Psalm 82 – The Annihilation of Men and Angels

Psalm 82. Let’s set the scene:
God stands amidst what might be called His divine council in heaven. God is of course supreme, but his angels are also there. Using language which is elsewhere in scripture, the Psalmist describes these angels as “elohim” (gods) and “sons of the most high.”

This divine council language is also used elsewhere in scripture. Psalm 89:5-7 speaks of a council of “holy ones” in heaven–sons of God. Job likewise speaks of the sons of God (including Satan) presenting themselves before God in heaven.

In Psalm 82, these angelic beings (seemingly fallen demons) are being chastised by God for their evil influence upon the nations. This chastisement carries a warning of apocalyptic judgment:
“‘You are gods, And all of you are sons of the Most High. Nevertheless you will die like men And fall like any one of the princes.’ Arise, O God, judge the earth! For it is You who possesses all the nations” (Ps. 82:6-8, NASB).

Unlike with humans, death is not a natural part of the angelic life. Yet in this warning, God claims that these fallen angels will die just like men do. In the human experience, and in the Hebrew belief system, death is a cessation of life and personality. In Psalm 82, we learn that this death is the ultimate fate of those angels who mismanaged their responsibilities and rebelled against God. Since the unredeemed will share in the place of consuming fire “prepared for the devil and his angels” (Mat. 25:41), it will likewise be the fate of every human being who is not found to be in Christ.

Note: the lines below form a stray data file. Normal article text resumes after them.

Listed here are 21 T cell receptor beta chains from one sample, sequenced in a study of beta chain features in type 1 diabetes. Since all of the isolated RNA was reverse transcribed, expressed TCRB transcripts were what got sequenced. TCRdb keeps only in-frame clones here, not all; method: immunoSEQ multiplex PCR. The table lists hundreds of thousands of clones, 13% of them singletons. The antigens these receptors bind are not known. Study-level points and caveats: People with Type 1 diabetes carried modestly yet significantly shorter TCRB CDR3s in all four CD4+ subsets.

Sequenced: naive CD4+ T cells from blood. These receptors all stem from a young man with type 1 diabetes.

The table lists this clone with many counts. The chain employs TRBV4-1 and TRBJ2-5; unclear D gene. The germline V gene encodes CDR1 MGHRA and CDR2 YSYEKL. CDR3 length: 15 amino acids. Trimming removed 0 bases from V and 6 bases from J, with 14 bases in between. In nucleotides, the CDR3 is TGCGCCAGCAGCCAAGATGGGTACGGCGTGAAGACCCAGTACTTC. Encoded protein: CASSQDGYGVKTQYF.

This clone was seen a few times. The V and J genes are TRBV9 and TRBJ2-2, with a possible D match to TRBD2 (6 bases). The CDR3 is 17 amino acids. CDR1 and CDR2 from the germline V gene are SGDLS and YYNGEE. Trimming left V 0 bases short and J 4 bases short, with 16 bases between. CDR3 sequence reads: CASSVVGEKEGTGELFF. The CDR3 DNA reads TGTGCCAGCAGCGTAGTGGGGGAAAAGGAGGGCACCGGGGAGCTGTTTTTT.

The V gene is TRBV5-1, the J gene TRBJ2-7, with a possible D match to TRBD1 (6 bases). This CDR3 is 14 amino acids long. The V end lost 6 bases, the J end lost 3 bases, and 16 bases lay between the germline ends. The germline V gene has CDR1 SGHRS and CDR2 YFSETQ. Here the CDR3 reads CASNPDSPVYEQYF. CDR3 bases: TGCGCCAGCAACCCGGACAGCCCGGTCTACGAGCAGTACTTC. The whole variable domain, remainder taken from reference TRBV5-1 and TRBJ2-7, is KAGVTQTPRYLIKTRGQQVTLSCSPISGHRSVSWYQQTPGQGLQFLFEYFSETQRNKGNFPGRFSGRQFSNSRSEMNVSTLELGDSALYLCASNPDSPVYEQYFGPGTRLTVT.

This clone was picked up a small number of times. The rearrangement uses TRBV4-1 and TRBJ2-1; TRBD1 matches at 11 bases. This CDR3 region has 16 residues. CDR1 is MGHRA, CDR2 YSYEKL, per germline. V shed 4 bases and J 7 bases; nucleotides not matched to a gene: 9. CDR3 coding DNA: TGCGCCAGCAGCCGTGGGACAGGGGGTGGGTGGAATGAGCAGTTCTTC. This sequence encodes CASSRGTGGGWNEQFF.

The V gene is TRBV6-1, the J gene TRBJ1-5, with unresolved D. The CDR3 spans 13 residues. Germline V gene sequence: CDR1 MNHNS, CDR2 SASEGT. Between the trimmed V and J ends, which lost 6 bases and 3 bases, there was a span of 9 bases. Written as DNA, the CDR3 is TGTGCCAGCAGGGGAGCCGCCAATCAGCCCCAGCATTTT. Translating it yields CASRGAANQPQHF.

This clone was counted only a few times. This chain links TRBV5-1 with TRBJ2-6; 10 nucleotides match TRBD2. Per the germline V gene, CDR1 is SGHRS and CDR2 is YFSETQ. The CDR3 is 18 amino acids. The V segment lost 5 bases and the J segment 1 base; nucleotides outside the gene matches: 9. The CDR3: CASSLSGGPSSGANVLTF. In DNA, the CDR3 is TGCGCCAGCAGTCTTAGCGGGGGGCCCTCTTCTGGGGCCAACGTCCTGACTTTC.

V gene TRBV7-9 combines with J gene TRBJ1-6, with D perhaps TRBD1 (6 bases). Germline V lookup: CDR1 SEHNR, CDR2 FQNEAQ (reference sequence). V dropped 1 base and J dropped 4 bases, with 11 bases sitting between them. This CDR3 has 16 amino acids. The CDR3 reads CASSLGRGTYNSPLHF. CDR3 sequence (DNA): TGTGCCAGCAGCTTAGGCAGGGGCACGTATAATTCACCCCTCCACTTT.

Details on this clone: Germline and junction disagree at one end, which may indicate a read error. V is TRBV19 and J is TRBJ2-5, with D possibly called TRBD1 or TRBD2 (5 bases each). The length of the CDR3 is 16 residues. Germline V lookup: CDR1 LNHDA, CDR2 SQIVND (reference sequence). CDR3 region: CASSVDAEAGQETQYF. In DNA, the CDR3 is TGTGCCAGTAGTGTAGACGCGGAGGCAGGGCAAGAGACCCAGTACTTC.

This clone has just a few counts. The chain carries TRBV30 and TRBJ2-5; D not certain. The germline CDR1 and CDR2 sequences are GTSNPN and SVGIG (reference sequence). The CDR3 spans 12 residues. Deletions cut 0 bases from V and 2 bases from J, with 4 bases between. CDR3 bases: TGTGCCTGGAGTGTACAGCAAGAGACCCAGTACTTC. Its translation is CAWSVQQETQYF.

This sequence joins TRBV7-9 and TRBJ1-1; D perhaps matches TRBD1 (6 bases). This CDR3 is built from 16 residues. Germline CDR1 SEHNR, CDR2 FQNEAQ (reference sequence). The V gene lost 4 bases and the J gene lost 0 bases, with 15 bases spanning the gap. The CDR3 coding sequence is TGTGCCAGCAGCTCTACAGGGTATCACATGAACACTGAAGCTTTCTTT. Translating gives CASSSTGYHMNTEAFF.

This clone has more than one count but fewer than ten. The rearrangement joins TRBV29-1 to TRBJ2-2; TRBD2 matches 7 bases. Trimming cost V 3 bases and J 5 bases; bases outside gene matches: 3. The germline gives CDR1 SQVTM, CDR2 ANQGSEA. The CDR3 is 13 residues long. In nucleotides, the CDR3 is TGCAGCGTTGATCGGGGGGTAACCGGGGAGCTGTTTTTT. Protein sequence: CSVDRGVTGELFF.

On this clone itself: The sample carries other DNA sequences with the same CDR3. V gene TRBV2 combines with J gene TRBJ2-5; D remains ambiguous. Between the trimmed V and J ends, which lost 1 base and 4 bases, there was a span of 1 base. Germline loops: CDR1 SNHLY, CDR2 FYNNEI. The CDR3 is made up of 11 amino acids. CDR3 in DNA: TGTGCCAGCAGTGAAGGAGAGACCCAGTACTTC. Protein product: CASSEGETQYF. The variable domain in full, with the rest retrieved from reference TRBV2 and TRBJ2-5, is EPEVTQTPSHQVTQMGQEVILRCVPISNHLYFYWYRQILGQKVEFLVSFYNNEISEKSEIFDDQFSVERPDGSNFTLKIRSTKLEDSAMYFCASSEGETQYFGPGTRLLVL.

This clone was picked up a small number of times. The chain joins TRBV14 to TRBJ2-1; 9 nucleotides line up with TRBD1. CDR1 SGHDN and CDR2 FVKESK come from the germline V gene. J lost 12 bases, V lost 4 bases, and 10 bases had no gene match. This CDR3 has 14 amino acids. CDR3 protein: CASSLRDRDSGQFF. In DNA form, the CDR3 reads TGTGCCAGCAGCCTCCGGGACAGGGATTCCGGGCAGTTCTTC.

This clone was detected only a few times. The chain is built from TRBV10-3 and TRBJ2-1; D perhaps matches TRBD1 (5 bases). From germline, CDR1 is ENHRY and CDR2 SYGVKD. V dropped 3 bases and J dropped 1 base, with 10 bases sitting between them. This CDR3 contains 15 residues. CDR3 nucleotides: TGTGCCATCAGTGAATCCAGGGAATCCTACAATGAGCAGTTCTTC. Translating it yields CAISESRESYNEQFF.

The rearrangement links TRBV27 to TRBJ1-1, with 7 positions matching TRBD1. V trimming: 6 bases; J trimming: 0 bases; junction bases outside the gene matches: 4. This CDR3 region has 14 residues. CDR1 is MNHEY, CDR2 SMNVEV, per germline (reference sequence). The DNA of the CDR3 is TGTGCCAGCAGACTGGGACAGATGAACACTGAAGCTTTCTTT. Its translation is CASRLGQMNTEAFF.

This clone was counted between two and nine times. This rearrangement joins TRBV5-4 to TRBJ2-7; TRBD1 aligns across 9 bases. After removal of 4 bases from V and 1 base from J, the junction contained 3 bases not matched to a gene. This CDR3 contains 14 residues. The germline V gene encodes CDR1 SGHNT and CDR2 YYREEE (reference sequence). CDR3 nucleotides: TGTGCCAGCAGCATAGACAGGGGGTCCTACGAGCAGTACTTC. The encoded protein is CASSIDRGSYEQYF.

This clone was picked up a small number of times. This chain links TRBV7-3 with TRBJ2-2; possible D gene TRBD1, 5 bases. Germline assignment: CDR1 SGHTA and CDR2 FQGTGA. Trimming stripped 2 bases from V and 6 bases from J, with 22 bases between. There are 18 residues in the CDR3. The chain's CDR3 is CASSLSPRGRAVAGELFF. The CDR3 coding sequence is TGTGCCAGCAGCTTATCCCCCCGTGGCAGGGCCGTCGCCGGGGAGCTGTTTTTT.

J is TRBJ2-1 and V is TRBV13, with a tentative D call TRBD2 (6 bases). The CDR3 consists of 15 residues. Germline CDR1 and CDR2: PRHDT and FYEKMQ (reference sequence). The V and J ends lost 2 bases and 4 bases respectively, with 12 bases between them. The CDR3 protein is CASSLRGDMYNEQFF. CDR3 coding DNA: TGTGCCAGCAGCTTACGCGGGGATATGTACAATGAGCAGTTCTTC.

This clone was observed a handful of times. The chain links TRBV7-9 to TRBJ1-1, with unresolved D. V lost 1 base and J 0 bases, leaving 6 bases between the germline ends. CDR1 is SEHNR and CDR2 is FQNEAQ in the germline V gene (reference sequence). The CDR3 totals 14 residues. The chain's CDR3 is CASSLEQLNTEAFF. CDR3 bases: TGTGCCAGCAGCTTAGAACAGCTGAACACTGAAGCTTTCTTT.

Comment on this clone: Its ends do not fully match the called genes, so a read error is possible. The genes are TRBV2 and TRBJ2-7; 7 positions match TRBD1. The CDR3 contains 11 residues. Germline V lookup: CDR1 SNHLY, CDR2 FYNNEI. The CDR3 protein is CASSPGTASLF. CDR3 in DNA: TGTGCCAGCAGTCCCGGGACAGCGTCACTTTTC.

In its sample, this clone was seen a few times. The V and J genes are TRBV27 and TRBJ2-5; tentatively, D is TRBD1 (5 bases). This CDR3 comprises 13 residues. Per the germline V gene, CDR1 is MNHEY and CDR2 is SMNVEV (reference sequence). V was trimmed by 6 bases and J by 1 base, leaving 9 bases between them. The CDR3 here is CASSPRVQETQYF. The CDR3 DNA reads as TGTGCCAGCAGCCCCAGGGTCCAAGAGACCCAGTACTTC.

Thus, final punishment for both men and angels consists of this–cessation of existence.

2 thoughts on “Psalm 82 – The Annihilation of Men and Angels”

  1. I think you got it wrong. The punishment of those angels was if they were to “die” like men, they were first to become like men in the flesh,, that is being born of woman as Jesus Christ was. Jesus Christ was the example as to how the process was to be done. Done you fine it funny that God told Jeremiah that he “Knew him” before he was born. ” The worst punishment for any angel is to become a man, and live his life in that flesh, which he despised and hated,, the reason why he was punished. Thus we all have entertained angels (Paul was one).

    1. An interesting notion! Sounds somewhat Platonic (or perhaps Mormon?)! I’m not sure that it’s consistent with the biblical witness which doesn’t mention the incarnation of angels (apart from appearing as men in visions) and seems to condemn the creation of angelic/human hybrids in Genesis 6.

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